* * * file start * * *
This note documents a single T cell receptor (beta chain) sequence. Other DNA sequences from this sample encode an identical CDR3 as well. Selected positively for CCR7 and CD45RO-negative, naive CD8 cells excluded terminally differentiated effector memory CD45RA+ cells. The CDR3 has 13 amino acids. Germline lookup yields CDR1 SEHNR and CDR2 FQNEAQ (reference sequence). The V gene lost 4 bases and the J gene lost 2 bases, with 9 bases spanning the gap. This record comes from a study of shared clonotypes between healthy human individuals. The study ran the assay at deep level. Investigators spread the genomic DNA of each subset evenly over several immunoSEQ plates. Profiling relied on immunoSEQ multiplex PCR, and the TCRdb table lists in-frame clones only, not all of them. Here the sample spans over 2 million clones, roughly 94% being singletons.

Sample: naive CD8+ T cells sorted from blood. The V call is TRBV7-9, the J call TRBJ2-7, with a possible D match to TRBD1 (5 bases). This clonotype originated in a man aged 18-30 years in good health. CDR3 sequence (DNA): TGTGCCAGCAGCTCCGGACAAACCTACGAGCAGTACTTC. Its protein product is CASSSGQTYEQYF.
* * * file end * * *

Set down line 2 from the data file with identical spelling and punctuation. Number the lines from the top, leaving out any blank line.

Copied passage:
Sample: naive CD8+ T cells sorted from blood. The V call is TRBV7-9, the J call TRBJ2-7, with a possible D match to TRBD1 (5 bases). This clonotype originated in a man aged 18-30 years in good health. CDR3 sequence (DNA): TGTGCCAGCAGCTCCGGACAAACCTACGAGCAGTACTTC. Its protein product is CASSSGQTYEQYF.